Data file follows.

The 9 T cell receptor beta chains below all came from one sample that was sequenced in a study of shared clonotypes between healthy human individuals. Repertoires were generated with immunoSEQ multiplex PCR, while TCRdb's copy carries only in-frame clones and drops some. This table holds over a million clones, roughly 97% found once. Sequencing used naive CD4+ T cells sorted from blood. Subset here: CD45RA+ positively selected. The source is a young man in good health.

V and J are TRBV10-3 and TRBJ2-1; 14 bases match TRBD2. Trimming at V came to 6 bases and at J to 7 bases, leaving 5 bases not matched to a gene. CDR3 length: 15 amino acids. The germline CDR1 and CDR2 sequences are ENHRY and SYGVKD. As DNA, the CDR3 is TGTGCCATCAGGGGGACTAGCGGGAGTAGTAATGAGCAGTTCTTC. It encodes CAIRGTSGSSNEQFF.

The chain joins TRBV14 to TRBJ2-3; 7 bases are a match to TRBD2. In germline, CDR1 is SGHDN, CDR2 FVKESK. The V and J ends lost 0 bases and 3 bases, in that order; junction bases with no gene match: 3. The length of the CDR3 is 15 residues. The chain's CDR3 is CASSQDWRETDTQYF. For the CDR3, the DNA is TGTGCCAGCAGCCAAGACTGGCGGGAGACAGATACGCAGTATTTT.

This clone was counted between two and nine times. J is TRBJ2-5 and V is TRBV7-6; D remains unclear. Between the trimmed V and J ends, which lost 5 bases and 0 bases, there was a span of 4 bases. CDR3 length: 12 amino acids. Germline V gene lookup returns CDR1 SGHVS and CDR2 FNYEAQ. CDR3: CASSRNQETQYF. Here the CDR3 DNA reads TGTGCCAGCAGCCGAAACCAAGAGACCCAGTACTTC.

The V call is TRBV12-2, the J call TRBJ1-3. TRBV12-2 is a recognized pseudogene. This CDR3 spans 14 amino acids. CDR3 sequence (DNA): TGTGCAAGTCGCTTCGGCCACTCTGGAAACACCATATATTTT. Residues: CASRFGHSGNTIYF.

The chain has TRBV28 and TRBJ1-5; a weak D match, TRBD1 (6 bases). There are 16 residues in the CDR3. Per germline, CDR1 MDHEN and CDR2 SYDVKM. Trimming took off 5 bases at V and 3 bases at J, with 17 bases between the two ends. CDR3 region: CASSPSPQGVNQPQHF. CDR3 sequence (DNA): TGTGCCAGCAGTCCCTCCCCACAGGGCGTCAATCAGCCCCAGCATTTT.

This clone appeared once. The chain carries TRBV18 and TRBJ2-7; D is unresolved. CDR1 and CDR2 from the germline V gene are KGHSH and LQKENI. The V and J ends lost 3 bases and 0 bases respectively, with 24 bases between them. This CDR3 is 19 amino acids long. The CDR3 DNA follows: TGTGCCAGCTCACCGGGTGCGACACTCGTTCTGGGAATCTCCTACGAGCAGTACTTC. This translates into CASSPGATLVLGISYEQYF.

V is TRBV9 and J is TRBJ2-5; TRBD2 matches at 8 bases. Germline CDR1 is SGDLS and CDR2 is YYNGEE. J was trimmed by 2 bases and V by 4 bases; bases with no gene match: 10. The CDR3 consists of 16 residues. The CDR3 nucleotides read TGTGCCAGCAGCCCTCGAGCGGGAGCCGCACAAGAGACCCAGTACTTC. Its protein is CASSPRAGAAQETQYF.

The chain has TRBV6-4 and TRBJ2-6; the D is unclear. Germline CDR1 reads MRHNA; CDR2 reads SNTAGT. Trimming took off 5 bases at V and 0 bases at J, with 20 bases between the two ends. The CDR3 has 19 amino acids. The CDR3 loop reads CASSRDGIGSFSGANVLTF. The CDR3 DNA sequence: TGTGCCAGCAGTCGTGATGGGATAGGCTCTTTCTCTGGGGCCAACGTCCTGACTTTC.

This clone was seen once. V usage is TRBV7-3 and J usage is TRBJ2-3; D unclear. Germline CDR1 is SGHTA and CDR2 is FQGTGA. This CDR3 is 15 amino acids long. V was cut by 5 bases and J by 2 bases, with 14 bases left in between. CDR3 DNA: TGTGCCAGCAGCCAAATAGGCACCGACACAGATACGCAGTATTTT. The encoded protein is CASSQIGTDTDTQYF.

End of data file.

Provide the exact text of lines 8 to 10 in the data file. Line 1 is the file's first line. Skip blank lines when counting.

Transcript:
V is TRBV9 and J is TRBJ2-5; TRBD2 matches at 8 bases. Germline CDR1 is SGDLS and CDR2 is YYNGEE. J was trimmed by 2 bases and V by 4 bases; bases with no gene match: 10. The CDR3 consists of 16 residues. The CDR3 nucleotides read TGTGCCAGCAGCCCTCGAGCGGGAGCCGCACAAGAGACCCAGTACTTC. Its protein is CASSPRAGAAQETQYF.

The chain has TRBV6-4 and TRBJ2-6; the D is unclear. Germline CDR1 reads MRHNA; CDR2 reads SNTAGT. Trimming took off 5 bases at V and 0 bases at J, with 20 bases between the two ends. The CDR3 has 19 amino acids. The CDR3 loop reads CASSRDGIGSFSGANVLTF. The CDR3 DNA sequence: TGTGCCAGCAGTCGTGATGGGATAGGCTCTTTCTCTGGGGCCAACGTCCTGACTTTC.

This clone was seen once. V usage is TRBV7-3 and J usage is TRBJ2-3; D unclear. Germline CDR1 is SGHTA and CDR2 is FQGTGA. This CDR3 is 15 amino acids long. V was cut by 5 bases and J by 2 bases, with 14 bases left in between. CDR3 DNA: TGTGCCAGCAGCCAAATAGGCACCGACACAGATACGCAGTATTTT. The encoded protein is CASSQIGTDTDTQYF.